The Royal Swedish Academy of Sciences has decided to award the Nobel Prize in Physics 2017 with one half to Rainer Weiss, LIGO/VIRGO Collaboration and the other half jointly to Barry C. Barish, LIGO/VIRGO Collaboration and Kip S. Thorne, LIGO/VIRGO Collaboration
“for decisive contributions to the LIGO detector and the observation of gravitational waves”
Gravitational waves finally captured
On 14 September 2015, the universe’s gravitational waves were observed for the very first time. The waves, which were predicted by Albert Einstein a hundred years ago, came from a collision between two black holes. It took 1.3 billion years for the waves to arrive at the LIGO detector in the USA.
The signal was extremely weak when it reached Earth, but is already promising a revolution in astrophysics. Gravitational waves are an entirely new way of observing the most violent events in space and testing the limits of our knowledge.
LIGO, the Laser Interferometer Gravitational-Wave Observatory, is a collaborative project with over one thousand researchers from more than twenty countries. Together, they have realised a vision that is almost fifty years old. The 2017 Nobel Laureates have, with their enthusiasm and determination, each been invaluable to the success of LIGO. Pioneers Rainer Weiss and Kip S. Thorne, together with Barry C. Barish, the scientist and leader who brought the project to completion, ensured that four decades of effort led to gravitational waves finally being observed.
In the mid-1970s, Rainer Weiss had already analysed possible sources of background noise that would disturb measurements, and had also designed a detector, a laser-based interferometer, which would overcome this noise. Early on, both Kip Thorne and Rainer Weiss were firmly convinced that gravitational waves could be detected and bring about a revolution in our knowledge of the universe.
Gravitational waves spread at the speed of light, filling the universe, as Albert Einstein described in his general theory of relativity. They are always created when a mass accelerates, like when an ice-skater pirouettes or a pair of black holes rotate around each other. Einstein was convinced it would never be possible to measure them. The LIGO project’s achievement was using a pair of gigantic laser interferometers to measure a change thousands of times smaller than an atomic nucleus, as the gravitational wave passed the Earth.
So far all sorts of electromagnetic radiation and particles, such as cosmic rays or neutrinos, have been used to explore the universe. However, gravitational waves are direct testimony to disruptions in spacetime itself. This is something completely new and different, opening up unseen worlds. A wealth of discoveries awaits those who succeed in capturing the waves and interpreting their message.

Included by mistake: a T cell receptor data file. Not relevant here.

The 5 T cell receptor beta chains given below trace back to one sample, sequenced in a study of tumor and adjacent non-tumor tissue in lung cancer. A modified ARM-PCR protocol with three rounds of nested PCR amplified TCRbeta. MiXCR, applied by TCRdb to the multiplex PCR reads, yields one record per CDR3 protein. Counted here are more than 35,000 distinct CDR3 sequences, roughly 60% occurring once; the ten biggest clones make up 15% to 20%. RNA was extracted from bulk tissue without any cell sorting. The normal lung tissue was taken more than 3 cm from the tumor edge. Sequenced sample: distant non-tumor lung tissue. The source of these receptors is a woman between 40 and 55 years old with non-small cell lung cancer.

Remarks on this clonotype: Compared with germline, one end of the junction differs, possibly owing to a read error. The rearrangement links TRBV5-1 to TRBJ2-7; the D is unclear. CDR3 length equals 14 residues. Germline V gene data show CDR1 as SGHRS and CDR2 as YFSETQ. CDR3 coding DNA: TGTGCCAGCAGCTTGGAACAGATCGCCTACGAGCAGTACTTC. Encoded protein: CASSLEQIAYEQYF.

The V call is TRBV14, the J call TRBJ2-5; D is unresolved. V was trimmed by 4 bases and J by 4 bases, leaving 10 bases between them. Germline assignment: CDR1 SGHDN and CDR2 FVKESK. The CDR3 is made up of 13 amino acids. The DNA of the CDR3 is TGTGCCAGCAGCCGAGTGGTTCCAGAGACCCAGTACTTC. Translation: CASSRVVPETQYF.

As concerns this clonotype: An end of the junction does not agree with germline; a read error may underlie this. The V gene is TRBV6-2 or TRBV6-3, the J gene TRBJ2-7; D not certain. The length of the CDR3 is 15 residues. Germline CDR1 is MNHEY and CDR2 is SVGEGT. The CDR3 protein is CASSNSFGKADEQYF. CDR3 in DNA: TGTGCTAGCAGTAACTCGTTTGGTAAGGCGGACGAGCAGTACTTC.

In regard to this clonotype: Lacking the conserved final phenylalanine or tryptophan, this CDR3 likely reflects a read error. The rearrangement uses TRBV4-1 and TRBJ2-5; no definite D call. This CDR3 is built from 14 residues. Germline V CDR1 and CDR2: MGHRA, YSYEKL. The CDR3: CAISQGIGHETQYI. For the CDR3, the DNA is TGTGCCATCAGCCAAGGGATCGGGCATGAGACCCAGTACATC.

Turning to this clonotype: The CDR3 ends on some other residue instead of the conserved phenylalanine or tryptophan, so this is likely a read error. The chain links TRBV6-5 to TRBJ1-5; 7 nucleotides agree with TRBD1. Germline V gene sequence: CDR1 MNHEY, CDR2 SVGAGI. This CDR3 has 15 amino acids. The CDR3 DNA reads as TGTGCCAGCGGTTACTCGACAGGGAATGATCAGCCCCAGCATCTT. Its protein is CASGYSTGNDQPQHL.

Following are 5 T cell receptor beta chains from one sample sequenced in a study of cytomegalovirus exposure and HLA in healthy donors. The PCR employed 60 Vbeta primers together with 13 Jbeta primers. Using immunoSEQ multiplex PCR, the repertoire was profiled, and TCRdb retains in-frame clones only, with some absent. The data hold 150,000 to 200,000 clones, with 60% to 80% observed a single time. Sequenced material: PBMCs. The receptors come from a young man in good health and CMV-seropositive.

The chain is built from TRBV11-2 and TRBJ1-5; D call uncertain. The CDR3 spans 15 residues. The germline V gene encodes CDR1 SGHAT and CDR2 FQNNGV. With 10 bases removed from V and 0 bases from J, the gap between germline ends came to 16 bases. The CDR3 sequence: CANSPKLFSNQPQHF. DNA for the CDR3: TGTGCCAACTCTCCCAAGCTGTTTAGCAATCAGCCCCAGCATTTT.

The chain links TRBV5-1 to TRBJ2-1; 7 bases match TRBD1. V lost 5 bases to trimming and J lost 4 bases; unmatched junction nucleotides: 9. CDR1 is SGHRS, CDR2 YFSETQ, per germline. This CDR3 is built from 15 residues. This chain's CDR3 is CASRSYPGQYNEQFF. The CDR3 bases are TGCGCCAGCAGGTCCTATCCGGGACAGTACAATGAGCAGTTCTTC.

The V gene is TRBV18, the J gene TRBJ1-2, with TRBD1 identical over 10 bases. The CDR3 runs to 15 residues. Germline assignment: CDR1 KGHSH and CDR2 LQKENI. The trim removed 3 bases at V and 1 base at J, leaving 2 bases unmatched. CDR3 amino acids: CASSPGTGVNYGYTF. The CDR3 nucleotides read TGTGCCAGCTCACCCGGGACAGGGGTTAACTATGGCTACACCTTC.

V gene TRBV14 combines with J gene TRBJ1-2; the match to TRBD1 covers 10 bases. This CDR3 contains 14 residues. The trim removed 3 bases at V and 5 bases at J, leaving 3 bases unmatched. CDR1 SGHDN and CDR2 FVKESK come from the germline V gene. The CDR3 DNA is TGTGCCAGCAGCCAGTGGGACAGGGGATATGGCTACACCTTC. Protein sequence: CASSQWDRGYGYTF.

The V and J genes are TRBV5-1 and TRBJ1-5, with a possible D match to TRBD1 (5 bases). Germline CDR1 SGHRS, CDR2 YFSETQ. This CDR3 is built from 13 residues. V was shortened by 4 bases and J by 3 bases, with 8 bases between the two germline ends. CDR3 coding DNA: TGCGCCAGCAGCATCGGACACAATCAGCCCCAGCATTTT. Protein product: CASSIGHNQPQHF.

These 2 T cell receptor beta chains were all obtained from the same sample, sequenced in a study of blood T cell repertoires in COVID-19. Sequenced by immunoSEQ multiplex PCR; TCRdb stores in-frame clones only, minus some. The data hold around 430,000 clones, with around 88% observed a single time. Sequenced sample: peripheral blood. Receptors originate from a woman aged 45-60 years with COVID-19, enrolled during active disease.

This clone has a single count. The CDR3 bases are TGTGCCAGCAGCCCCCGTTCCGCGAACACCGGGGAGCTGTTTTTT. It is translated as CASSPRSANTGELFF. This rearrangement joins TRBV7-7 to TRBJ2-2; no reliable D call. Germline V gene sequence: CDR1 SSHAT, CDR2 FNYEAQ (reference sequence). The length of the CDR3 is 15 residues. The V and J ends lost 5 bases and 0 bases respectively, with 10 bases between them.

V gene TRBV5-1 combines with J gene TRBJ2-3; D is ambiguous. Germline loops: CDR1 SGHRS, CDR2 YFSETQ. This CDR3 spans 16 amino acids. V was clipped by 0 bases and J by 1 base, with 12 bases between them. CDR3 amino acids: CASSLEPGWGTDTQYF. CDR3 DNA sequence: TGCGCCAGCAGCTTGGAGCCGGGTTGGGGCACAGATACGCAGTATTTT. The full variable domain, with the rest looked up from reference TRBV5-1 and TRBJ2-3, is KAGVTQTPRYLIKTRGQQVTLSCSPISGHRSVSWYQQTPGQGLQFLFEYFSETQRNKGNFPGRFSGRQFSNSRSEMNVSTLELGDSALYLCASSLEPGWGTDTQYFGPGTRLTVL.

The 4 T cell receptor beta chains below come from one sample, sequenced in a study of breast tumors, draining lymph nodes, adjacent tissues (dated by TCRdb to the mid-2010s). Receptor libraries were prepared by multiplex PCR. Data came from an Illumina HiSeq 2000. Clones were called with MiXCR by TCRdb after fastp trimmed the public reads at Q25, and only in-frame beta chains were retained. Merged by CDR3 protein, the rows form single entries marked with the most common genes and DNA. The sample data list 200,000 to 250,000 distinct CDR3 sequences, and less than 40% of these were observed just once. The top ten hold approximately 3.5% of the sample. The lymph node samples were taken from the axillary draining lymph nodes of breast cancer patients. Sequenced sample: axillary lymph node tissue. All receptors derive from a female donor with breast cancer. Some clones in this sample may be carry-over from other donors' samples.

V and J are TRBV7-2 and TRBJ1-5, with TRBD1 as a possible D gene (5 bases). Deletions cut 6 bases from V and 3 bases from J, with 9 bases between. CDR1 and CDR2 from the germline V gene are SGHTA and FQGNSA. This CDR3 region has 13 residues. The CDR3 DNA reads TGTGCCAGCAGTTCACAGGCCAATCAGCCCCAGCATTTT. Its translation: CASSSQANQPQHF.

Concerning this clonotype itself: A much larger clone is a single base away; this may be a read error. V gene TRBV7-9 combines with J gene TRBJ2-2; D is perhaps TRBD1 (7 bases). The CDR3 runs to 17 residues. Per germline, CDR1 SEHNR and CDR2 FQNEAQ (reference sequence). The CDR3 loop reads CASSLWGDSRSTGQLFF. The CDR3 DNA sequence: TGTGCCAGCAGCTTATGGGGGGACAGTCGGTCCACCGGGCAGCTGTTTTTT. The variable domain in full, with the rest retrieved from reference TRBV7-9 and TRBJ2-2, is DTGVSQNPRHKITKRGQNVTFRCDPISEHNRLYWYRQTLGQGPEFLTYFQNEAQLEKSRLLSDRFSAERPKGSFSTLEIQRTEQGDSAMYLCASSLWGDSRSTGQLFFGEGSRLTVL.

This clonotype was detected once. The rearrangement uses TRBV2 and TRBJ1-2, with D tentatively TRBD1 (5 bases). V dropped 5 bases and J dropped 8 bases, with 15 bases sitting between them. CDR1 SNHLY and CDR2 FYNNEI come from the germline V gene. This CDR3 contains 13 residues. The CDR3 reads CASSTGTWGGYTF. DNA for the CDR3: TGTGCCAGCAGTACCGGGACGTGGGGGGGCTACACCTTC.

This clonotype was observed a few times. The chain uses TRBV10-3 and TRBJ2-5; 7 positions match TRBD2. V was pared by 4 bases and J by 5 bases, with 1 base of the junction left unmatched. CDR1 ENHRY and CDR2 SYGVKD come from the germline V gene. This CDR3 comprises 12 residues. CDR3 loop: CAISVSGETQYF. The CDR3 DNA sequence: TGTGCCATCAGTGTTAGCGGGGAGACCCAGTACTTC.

Rainer Weiss, born 1932 in Berlin, Germany. Ph.D. 1962 from Massachusetts Institute of Technology, MIT, Cambridge, MA, USA. Professor of Physics, Massachusetts Institute of Technology, MIT, Cambridge, MA, USA.
Barry C. Barish, born 1936 in Omaha, NE, USA. Ph.D. 1962 from University of California, Berkeley, CA, USA. Linde Professor of Physics, California Institute of Technology, Pasadena, CA, USA.
Kip S. Thorne, born 1940 in Logan, UT, USA. Ph.D. 1965 from Princeton University, NJ, USA. Feynman Professor of Theoretical Physics, California Institute of Technology, Pasadena, CA, USA.
Prize amount: 9 million Swedish krona.
The Royal Swedish Academy of Sciences, founded in 1739, is an independent organisation whose overall objective is to promote the sciences and strengthen their influence in society. The Academy takes special responsibility for the natural sciences and mathematics, but endeavours to promote the exchange of ideas between various disciplines.
Nobel Prize® and the Nobel Prize® medal design mark are registered trademarks of the Nobel Foundation.
Illustration: Gravitational waves
Illustration: Two black holes collide
Illustration: LIGO – a gigantic interferometer
Jessica Balksjö Nannini, Press officer, The Royal Swedish Academy of Sciences
firstname.lastname@example.org, +46 8 673 95 44, +46 70 673 96 50
Olga Botner, member of the Nobel Committee for Physics, The Royal Swedish Academy of Sciences
email@example.com, +46 73 390 86 50
Ulf Danielsson, member of the Nobel Committee for Physics, The Royal Swedish Academy of Sciences
firstname.lastname@example.org, +46 70 314 10 86
Rainer Weiss, Massachusetts Institute of Technology, MIT, Cambridge, MA, USA
Barry C. Barish, California Institute of Technology, Pasadena, CA, USA
Kip S. Thorne, California Institute of Technology, Pasadena, CA, USA
Collins, H. (2017) Gravity’s Kiss: The Detection of Gravitational Waves, MIT Press.
Bartusiak, M. (2017) Einstein’s Unfinished Symphony: The Story of a Gamble, Two Black Holes, and a New Age of Astronomy, Yale University Press
Levin, J. (2016) Black Hole Blues and Other Songs from Outer Space. Knopf
Kennefick, D. (2007) Traveling at the Speed of Thought: Einstein and the Quest for Gravitational Waves. Princeton University Press
Collins, H. (2004) Gravity’s Shadow: The Search for Gravitational Waves. University of Chicago Press.
Thorne, K. S. (1994) Black Holes and Time Warps: Einstein’s Outrageous Legacy. W. W. Norton & Company
Hear the chirp/the sound of two black holes colliding
Barish, C. B. (2017, 13 January) The Long Odyssey from Einstein to Gravitational Waves. The Royal Swedish Academy of Sciences
Thorne, K. S. (2016, 25 May) Disturbed Kerr Black Holes. The Royal Swedish Academy of Sciences
LIGO Generations (2015) Kai Staats
LIGO, a passion for understanding (2014) Kai Staats
Abbott, B. P. et al (2016) Observation of Gravitational Waves from a Binary Black Hole Merger, Physical Review Letters, vol. 116, 061102